Two weeks ago, Bill Maher claimed that God was a "psychotic mass murderer who gets away with it." As you might expect, that has a lot of fundies up in arms. But a column published in one of the major fundie news sites is at least, if not more, offensive than anything Maher said. Canadian conservative publisher Tristan Emmanuel penned a column for BarbWire--a project of Liberty University and Liberty Counsel's Matt Barber--saying that Maher's comments are why we need to bring back blasphemy laws.
I don’t know Maher. And I have no reason to hate him. But I do know God. And Maher’s public vilification of God is the most offensive and slanderous thing I have ever heard. Frankly, if a Christian doesn’t have a gut wrenching reaction about this, I’ve really got to question him.Emmanuel doubles down on his call for the reinstatement of such laws in a YouTube video.
Which brings me to the main point: Christians should unanimously condemn Maher. There was a time when a generation of believers actually believed in defending the honor of God and would have done just that — condemn Maher.
Back then Maher would have faced stiff penalties for his slanderous crimes against God and country. And the reasons were clear: slander the ultimate authority of a nation — God — and you ridicule the very foundation of its laws, values, public institutions and leadership.
Slander one and you slander all.
Emmanuel argues that if you can't slander the President, you shouldn't be allowed to slander God either. Wrong, Tristan--you are allowed to spread false rumors about the president. Granted, you're subject to being called out for it, but there is no law that says you can't spread them. To his mind, the best solution is to restore blasphemy laws. His ideal model is a law enacted in colonial Massachusetts:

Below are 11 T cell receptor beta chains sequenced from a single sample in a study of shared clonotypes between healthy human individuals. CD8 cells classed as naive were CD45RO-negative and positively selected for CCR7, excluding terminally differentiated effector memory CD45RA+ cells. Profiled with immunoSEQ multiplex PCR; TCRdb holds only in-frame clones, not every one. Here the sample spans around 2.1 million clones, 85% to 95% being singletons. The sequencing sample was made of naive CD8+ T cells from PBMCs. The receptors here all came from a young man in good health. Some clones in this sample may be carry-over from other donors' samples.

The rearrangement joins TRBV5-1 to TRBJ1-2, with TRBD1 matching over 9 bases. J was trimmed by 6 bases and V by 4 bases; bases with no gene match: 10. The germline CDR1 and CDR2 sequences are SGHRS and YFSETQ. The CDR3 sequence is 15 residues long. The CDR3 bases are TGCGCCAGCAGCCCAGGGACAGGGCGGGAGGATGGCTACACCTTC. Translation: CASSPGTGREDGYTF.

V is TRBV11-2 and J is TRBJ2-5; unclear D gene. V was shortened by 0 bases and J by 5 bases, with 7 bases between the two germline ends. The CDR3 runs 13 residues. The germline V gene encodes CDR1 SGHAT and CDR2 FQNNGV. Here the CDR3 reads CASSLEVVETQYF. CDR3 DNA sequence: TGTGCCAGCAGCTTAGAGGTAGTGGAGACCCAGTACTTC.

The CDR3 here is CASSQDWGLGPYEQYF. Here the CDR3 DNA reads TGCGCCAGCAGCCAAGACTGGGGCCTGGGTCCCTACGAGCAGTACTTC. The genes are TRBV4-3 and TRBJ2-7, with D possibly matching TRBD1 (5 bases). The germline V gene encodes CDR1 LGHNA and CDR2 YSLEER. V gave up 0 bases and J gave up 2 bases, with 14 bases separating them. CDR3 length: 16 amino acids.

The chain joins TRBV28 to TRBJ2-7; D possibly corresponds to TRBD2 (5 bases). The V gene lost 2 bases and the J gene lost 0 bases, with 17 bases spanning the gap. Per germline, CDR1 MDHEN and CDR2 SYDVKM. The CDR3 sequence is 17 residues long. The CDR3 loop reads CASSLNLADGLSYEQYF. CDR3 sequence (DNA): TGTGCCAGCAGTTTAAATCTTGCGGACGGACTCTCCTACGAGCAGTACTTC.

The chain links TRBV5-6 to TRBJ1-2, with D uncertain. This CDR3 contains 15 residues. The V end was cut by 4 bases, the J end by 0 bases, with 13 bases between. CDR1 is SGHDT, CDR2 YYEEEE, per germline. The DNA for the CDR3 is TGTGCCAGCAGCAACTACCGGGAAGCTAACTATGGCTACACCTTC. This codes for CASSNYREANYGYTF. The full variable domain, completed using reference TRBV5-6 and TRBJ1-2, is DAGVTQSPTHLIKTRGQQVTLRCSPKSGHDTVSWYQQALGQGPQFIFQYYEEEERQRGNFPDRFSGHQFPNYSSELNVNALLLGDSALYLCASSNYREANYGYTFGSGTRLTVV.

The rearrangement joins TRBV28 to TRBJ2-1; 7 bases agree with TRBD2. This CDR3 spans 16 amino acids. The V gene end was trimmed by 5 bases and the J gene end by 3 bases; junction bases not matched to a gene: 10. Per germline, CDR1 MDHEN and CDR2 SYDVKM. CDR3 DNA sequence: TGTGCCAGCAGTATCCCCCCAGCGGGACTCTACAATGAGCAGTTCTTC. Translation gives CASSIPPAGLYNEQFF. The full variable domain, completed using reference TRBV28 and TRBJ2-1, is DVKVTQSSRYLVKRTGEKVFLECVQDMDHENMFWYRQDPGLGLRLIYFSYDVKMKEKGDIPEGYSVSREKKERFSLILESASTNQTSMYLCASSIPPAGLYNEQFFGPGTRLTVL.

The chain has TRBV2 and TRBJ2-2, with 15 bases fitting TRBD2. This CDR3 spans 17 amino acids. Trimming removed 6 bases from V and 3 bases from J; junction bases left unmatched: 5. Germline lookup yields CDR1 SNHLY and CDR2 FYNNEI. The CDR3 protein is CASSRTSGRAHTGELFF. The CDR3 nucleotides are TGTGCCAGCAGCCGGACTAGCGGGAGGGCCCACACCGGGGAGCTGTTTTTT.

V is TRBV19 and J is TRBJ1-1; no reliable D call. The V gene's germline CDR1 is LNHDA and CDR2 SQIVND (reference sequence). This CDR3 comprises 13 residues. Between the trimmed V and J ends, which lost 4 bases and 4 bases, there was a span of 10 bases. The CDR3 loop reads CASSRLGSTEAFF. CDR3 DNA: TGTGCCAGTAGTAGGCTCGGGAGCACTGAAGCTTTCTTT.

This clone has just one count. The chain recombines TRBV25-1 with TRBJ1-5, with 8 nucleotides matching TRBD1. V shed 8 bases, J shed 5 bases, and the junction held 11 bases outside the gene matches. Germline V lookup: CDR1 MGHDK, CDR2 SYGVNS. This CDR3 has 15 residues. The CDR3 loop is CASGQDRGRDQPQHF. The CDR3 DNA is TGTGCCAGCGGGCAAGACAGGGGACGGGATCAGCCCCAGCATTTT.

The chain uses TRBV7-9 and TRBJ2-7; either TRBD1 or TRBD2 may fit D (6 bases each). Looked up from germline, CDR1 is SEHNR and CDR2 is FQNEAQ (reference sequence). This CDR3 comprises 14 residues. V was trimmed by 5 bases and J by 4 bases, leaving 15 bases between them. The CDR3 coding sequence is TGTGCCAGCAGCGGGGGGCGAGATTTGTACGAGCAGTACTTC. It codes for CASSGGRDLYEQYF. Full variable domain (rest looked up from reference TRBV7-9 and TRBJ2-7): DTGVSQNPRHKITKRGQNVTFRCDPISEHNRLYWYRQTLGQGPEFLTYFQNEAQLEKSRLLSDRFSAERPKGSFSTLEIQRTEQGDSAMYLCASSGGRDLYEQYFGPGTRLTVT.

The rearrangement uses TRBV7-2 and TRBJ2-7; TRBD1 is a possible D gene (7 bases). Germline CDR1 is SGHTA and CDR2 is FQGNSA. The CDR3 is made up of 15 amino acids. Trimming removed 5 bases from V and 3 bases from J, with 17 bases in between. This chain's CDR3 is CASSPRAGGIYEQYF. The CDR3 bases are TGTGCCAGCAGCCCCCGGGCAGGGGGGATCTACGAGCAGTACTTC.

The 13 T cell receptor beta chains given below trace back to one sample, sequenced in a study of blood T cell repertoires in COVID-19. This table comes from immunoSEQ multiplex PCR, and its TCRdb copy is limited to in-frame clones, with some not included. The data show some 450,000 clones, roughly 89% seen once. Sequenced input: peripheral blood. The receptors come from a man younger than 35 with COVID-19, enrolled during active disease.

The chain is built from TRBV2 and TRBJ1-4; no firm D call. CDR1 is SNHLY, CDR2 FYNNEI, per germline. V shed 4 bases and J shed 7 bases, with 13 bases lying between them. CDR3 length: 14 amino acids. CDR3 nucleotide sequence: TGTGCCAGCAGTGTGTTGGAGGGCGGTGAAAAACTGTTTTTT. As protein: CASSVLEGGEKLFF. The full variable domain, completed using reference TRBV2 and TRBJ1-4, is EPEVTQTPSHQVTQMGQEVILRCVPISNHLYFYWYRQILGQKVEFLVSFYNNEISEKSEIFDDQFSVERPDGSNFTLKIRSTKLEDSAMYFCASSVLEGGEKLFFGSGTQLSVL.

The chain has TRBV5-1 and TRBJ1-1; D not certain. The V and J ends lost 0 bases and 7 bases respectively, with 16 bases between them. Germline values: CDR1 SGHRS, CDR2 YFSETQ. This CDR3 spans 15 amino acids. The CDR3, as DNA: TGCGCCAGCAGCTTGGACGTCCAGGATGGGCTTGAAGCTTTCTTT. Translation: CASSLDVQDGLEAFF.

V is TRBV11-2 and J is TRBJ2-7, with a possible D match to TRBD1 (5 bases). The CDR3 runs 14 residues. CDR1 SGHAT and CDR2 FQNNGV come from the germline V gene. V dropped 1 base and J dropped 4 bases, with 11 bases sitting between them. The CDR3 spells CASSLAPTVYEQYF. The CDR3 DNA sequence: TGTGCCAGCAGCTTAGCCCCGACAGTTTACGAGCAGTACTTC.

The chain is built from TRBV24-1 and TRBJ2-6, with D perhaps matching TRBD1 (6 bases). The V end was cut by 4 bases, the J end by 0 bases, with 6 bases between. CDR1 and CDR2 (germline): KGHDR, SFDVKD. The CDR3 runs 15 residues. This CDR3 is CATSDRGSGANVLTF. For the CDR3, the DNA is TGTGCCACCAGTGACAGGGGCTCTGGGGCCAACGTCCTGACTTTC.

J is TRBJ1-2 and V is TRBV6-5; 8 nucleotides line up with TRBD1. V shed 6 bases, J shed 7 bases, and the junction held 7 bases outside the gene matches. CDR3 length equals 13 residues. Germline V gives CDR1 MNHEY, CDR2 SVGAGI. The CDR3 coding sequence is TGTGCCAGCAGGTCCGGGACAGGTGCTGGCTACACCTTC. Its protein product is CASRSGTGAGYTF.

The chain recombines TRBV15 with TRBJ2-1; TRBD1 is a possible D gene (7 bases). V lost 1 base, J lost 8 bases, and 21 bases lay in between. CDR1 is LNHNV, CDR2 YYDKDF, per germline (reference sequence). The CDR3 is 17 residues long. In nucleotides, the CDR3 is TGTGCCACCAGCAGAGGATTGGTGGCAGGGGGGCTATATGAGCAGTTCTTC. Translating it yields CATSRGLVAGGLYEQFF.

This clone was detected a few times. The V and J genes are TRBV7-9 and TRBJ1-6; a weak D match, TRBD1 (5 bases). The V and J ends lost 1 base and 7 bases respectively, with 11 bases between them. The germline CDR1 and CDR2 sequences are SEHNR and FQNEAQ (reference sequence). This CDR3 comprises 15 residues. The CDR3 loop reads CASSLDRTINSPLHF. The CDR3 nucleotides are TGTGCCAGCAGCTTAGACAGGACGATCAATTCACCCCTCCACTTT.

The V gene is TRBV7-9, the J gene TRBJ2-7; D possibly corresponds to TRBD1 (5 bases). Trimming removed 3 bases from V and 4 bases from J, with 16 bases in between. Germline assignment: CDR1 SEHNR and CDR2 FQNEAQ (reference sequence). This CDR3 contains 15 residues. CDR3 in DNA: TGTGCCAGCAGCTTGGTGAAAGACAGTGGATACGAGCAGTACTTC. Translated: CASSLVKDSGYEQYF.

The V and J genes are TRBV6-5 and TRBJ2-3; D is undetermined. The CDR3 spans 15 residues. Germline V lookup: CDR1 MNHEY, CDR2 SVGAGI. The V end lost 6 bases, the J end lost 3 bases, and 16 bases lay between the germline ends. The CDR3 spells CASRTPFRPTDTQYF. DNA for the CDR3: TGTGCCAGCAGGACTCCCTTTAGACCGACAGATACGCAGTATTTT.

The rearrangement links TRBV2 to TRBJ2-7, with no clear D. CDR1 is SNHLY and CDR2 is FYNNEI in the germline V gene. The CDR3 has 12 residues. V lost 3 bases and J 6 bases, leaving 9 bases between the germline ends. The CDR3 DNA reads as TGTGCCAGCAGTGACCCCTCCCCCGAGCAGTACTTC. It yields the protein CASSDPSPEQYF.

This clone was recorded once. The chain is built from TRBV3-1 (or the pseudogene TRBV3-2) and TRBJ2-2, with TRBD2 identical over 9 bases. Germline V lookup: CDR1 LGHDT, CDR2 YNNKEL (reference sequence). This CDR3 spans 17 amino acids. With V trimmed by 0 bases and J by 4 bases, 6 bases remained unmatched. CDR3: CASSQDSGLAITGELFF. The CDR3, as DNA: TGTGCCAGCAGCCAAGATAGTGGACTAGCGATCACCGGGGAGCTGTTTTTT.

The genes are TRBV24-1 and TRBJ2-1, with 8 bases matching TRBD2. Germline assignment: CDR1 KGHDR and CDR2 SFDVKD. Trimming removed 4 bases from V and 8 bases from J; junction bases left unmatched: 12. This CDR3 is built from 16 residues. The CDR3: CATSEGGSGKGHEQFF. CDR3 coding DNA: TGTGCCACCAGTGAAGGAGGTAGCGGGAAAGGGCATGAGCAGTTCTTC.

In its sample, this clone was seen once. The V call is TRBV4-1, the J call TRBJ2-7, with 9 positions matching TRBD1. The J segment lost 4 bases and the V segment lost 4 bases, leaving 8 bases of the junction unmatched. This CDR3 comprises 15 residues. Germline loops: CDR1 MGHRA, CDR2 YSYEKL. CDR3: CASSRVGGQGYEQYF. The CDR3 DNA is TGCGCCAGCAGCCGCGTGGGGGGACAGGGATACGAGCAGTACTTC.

“Be it declared and enacted by the Lieutenant Governor, Council and Representatives, convened in General Assembly, and it is enacted by the Authority of the same, that if any person shall presume willfully to blaspheme the holy Name of God, Father, Son, or Holy Ghost; either by denying, cursing or reproaching the true God; his Creation or Government of the World: or by denying, cursing, or reproaching the holy Word of God… everyone so offending shall be punished by imprisonment, not exceeding six months, and until they find sureties for good behaviours; by sitting in pillory; by whipping; boaring thorow the tongue, with a red hot iron; or sitting upon the gallows with a rope about their neck; at the discretion of the court…”Emmanuel isn't too happy with a 1952 SCOTUS decision that held that "it is not the business of government in our nation to suppress real or imagined attacks upon a particular religious doctrine, whether they appear in publications, speeches or motion pictures." He's referring to Joseph Burstyn v. Wilson, which is better known for conclusively holding that movies are protected by the First Amendment. However, a lesser-known effect of that ruling was to make all blasphemy laws on the books at the state level unenforceable. To Emmanuel's mind, that decision opened the door for atheists to openly denigrate God. Emmanuel thinks that unless we enact blasphemy laws and enact them now, we could be on the verge of divine judgment.
We already knew that the religious right would like nothing better than to put the First Amendment in the shredder. This is yet more evidence of it.